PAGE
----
News: Maple Works
(24 Oct. 1882)
Contact: Crystal Wendt
Surnames: Cornelius, Converse, Price, Frasher, Marsh, Reed, Limberg
----Sources: Neillsville Times (Neillsville, Clark County, Wis.) 24 Oct. 1882
Maple Works (21 Oct. 1882)
Editors Times: The addition that Chas. Cornelius has placed at the north end of his store changes the appearance of his quarters and makes quite a commodious building.
Mr. Free Converse, with a crew of men in the employ of W. T. Price, is now building logging camps in the town of Freemont.
Mr. Thomas Frasher returned from New York State last Friday, but not alone this time. He brought a better half with him. They are congratulated by their many friends of this neighborhood.
Mr. and Mrs. Nelson Marsh returned from their visit to Pennsylvania last Thursday. They report a glorious visit in every respect, and say that the renewal of old acquaintances there will ever be remembered though many of those interviews will probably never be repeated.
Mrs. Reed, who has been visiting at Fond du Las the last six weeks, returned last Wednesday. Her niece, Miss Anna Reed, came with her and has been engaged to teach our school, commencing next Monday. Miss Reed appears like an experienced teacher, and we have a right to expect a good school.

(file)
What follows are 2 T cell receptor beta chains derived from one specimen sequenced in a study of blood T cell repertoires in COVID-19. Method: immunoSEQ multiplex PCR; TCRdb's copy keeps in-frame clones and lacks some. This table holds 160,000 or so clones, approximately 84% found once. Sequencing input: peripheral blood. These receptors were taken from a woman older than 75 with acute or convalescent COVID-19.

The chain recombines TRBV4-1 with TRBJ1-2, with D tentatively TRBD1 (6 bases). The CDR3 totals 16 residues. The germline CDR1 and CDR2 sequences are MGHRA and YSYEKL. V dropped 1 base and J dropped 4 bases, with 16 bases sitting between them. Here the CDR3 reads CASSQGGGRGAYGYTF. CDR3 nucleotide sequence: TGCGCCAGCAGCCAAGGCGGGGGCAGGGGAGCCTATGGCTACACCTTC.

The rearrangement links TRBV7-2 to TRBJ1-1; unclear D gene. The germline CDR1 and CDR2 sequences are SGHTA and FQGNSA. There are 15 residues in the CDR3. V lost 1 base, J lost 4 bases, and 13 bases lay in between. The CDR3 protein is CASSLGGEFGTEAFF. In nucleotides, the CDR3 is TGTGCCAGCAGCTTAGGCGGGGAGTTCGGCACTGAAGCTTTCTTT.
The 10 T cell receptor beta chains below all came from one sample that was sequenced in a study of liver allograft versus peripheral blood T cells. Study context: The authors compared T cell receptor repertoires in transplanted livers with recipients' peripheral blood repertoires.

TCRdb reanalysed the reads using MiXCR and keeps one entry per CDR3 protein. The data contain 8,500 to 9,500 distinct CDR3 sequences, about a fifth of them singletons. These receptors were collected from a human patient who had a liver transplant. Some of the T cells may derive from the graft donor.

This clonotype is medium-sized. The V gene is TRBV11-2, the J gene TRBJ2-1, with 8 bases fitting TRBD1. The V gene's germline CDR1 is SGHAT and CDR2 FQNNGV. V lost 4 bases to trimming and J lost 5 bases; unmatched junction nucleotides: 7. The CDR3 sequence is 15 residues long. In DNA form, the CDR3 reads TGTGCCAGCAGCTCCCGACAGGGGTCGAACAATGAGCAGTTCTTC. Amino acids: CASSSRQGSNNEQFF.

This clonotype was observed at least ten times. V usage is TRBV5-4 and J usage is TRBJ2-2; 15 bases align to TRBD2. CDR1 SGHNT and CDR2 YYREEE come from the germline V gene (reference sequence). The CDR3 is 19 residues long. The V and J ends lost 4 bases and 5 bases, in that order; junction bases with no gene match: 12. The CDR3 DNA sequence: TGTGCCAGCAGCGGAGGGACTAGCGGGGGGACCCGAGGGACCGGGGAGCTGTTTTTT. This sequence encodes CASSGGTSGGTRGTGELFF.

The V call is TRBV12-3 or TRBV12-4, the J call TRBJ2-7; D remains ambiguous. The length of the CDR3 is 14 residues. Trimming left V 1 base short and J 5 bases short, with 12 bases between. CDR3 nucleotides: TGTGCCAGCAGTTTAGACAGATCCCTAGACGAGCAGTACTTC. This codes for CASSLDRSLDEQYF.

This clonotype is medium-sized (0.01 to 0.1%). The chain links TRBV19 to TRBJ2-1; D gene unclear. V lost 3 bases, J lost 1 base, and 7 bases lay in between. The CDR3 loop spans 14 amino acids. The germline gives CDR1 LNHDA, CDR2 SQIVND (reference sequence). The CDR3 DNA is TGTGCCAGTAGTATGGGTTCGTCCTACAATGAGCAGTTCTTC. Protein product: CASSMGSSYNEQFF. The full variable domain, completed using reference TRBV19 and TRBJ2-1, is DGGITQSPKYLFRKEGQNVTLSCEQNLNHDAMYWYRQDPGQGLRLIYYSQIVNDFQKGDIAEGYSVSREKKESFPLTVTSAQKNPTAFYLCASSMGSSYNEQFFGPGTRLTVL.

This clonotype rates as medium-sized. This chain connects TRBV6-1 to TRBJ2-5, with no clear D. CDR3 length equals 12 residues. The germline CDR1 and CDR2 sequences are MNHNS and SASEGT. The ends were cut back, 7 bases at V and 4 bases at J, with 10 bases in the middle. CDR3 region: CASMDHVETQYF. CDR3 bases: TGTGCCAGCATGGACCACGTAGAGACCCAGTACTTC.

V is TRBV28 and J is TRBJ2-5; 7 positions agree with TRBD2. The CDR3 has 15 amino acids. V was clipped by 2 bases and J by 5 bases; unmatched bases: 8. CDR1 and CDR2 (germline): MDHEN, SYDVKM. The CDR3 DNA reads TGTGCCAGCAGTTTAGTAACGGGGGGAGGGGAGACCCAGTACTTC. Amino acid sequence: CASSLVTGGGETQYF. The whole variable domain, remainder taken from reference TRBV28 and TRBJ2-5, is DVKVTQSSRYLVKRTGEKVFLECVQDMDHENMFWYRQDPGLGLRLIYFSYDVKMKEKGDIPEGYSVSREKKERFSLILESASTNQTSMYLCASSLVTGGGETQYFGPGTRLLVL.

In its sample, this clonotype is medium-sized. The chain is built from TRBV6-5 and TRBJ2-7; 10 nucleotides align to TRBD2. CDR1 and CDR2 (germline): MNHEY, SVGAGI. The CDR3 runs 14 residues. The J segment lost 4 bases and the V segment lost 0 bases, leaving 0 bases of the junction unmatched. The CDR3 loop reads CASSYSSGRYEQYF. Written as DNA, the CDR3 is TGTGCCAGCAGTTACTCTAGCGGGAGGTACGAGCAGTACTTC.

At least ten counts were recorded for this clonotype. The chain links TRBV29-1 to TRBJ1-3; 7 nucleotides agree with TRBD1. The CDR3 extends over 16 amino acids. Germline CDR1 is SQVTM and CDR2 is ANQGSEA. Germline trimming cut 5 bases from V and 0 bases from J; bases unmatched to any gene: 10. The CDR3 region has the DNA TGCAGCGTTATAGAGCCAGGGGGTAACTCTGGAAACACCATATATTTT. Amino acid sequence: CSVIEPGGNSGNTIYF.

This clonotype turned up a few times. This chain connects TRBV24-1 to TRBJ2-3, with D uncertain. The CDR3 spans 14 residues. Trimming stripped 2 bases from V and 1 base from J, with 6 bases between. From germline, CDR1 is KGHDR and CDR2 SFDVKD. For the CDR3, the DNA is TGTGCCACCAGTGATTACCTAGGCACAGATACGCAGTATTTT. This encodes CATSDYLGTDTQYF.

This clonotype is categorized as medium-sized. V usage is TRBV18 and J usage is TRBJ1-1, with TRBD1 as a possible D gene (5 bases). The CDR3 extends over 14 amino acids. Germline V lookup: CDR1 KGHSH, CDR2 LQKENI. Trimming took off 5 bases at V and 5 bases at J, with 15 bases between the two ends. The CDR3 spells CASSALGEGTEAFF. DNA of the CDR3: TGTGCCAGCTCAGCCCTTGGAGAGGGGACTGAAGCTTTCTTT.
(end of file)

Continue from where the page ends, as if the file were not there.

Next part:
Henry Limber had the misfortune, last Saturday, to jam one of his hands badly in a small engine that he has in the wagon shop.
A pleasant little dance at the Marsh hall last night was sparely attended.
Fred Davis and Joe Marsh were delegates to the temperance convention held at Neillsville last Friday. The True Republican did not appear at Maple Works early enough to prevent their attending such a place. If last week’s issue of the True Republican should be very extensively circulated through our community, it is very likely that, thereafter, there will never be another new party organized until the editor of that sheet has been consulted. But was the Ohio matter, referred to by him, a square statement of the facts in the case? I would like to ask the readers of that paper to look the matter up and see. He says that prohibitions principles are moral, but we must waif for an issue until the times are ripe for it. Oh, my dear editor, we have wante3d for the times to ripen and our lives are ripening with the Times, without the issue, is as green as ever. Now, Mr. Ring, is it not just as well to be a "moral politician" as a cussed one?
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